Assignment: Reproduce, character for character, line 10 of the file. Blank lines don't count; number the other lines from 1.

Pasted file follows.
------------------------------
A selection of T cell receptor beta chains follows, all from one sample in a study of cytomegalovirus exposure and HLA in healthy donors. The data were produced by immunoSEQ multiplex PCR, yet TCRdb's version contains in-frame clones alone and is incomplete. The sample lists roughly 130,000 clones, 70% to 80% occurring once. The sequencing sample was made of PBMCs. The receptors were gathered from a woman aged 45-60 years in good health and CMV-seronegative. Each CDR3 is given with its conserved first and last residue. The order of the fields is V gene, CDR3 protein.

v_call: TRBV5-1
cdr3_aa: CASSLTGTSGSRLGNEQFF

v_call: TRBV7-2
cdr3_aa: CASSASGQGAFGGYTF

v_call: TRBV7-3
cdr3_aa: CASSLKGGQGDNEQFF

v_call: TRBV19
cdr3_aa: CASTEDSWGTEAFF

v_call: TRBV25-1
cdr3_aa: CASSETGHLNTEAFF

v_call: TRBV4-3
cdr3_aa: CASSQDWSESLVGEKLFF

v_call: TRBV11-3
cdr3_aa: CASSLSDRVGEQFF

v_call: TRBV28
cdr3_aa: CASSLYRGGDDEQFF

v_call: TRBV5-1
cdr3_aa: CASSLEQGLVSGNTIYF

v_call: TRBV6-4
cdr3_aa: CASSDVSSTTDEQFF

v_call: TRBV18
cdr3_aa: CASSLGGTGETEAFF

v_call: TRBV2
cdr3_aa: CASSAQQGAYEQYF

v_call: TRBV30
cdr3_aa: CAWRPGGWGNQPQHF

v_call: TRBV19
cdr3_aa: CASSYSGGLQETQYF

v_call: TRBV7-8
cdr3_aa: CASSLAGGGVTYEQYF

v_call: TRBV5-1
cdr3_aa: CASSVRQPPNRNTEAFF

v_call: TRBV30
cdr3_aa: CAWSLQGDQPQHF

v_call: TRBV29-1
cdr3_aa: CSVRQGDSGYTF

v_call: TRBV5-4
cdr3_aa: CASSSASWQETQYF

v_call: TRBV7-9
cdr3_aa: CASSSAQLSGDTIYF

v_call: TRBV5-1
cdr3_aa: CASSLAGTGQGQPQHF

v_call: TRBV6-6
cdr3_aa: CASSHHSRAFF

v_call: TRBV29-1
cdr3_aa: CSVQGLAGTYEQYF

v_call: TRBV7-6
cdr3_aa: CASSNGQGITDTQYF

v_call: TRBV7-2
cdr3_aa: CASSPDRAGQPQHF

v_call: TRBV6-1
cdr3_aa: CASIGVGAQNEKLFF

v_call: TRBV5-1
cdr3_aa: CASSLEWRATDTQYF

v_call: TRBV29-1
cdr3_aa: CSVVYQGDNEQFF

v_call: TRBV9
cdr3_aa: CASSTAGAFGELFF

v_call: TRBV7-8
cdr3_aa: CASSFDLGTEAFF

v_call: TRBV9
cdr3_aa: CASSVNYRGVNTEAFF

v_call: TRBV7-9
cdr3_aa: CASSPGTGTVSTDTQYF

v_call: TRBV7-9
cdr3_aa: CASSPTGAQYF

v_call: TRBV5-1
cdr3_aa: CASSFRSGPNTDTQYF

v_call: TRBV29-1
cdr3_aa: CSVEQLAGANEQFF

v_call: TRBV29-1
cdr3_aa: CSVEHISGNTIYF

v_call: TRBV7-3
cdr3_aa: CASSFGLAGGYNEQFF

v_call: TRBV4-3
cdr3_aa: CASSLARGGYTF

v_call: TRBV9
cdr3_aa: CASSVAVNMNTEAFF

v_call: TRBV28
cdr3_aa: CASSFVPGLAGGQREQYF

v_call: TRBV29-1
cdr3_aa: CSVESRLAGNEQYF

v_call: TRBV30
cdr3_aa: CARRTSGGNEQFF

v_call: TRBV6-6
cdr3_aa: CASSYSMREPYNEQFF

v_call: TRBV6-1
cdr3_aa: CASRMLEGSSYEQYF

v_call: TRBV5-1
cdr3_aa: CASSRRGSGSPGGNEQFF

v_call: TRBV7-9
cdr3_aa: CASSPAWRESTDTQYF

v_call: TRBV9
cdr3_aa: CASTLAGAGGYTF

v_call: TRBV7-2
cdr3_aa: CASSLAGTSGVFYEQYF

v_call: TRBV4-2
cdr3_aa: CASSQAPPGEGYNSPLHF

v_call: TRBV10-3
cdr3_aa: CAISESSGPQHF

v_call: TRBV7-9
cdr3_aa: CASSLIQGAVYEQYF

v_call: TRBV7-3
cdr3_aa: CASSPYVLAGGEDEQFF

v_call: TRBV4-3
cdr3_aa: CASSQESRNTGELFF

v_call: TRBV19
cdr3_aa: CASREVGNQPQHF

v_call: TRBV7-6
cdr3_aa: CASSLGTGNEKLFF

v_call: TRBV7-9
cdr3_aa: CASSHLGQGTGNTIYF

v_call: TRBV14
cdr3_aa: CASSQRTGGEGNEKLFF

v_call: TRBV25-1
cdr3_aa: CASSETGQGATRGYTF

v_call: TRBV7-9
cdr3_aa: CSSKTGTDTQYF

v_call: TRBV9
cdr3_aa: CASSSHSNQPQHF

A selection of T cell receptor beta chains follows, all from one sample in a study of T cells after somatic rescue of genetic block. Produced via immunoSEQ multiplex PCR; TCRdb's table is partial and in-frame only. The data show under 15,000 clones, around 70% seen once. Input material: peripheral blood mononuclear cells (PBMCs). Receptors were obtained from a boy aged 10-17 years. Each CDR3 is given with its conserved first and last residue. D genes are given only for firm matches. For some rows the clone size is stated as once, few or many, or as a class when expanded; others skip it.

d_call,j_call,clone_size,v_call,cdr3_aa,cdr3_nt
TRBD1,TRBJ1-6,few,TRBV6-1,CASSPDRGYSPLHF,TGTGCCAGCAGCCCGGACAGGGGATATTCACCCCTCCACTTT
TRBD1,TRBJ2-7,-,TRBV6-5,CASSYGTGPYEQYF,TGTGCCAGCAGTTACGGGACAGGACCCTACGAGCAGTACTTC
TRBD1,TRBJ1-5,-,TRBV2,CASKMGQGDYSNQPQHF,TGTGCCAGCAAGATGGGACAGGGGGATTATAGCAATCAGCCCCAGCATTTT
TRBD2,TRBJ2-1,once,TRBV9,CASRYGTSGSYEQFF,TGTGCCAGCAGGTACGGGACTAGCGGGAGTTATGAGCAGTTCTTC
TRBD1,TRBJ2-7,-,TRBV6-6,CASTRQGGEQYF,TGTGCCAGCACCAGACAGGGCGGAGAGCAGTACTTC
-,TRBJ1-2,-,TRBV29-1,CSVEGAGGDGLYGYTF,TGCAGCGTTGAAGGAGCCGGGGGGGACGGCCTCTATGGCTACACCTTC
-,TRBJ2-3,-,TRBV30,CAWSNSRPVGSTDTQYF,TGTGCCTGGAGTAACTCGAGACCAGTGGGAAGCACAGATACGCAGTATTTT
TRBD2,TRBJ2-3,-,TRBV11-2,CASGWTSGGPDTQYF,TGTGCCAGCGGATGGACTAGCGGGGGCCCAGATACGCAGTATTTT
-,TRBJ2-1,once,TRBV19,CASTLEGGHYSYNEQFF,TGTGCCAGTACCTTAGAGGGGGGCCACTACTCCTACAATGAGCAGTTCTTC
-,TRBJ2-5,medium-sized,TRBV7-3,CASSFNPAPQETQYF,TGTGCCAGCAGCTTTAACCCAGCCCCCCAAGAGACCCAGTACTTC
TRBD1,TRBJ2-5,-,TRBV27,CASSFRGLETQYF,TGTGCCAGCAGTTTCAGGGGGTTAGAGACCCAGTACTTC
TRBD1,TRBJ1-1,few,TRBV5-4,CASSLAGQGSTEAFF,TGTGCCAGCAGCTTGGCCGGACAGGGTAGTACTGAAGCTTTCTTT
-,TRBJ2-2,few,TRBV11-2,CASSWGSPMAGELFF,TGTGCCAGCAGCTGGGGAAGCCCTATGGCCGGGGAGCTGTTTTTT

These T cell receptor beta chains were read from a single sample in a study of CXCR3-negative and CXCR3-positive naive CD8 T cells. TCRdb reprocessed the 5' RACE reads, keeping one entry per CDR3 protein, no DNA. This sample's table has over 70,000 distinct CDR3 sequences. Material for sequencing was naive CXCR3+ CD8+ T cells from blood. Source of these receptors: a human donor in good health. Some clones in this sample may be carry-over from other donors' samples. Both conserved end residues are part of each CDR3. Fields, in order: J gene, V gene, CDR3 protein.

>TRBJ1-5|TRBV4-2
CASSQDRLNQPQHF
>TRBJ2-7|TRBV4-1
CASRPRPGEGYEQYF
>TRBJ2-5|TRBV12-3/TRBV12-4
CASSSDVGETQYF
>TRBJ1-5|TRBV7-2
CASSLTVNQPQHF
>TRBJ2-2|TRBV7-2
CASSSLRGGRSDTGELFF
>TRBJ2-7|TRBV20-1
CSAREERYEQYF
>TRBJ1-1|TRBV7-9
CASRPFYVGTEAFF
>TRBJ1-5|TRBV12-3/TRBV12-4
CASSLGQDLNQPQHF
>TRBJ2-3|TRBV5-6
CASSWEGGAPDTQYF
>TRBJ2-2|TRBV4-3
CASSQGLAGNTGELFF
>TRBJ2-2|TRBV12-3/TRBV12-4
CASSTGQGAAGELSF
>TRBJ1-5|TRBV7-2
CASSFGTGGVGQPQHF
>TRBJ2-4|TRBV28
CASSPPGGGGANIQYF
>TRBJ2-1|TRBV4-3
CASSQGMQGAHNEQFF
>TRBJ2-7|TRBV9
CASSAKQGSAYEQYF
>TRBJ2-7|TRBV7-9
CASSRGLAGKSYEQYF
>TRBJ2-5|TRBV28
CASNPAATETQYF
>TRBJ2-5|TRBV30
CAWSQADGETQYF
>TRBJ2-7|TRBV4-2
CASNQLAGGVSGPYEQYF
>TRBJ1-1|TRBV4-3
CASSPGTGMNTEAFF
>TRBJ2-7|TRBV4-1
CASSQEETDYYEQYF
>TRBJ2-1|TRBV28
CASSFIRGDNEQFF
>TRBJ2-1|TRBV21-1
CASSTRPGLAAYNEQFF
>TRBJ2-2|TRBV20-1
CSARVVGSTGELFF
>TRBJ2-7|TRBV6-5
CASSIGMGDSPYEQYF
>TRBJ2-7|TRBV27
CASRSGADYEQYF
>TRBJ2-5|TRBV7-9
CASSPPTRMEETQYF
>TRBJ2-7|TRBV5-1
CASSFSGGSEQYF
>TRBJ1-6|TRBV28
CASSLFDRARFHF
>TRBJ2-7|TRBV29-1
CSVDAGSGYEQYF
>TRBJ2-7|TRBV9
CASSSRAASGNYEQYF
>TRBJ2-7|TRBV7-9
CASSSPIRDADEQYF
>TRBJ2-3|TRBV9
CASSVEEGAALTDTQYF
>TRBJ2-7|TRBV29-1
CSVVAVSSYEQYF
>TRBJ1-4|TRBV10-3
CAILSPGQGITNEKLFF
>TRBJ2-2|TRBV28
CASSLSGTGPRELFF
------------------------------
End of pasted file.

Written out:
v_call: TRBV25-1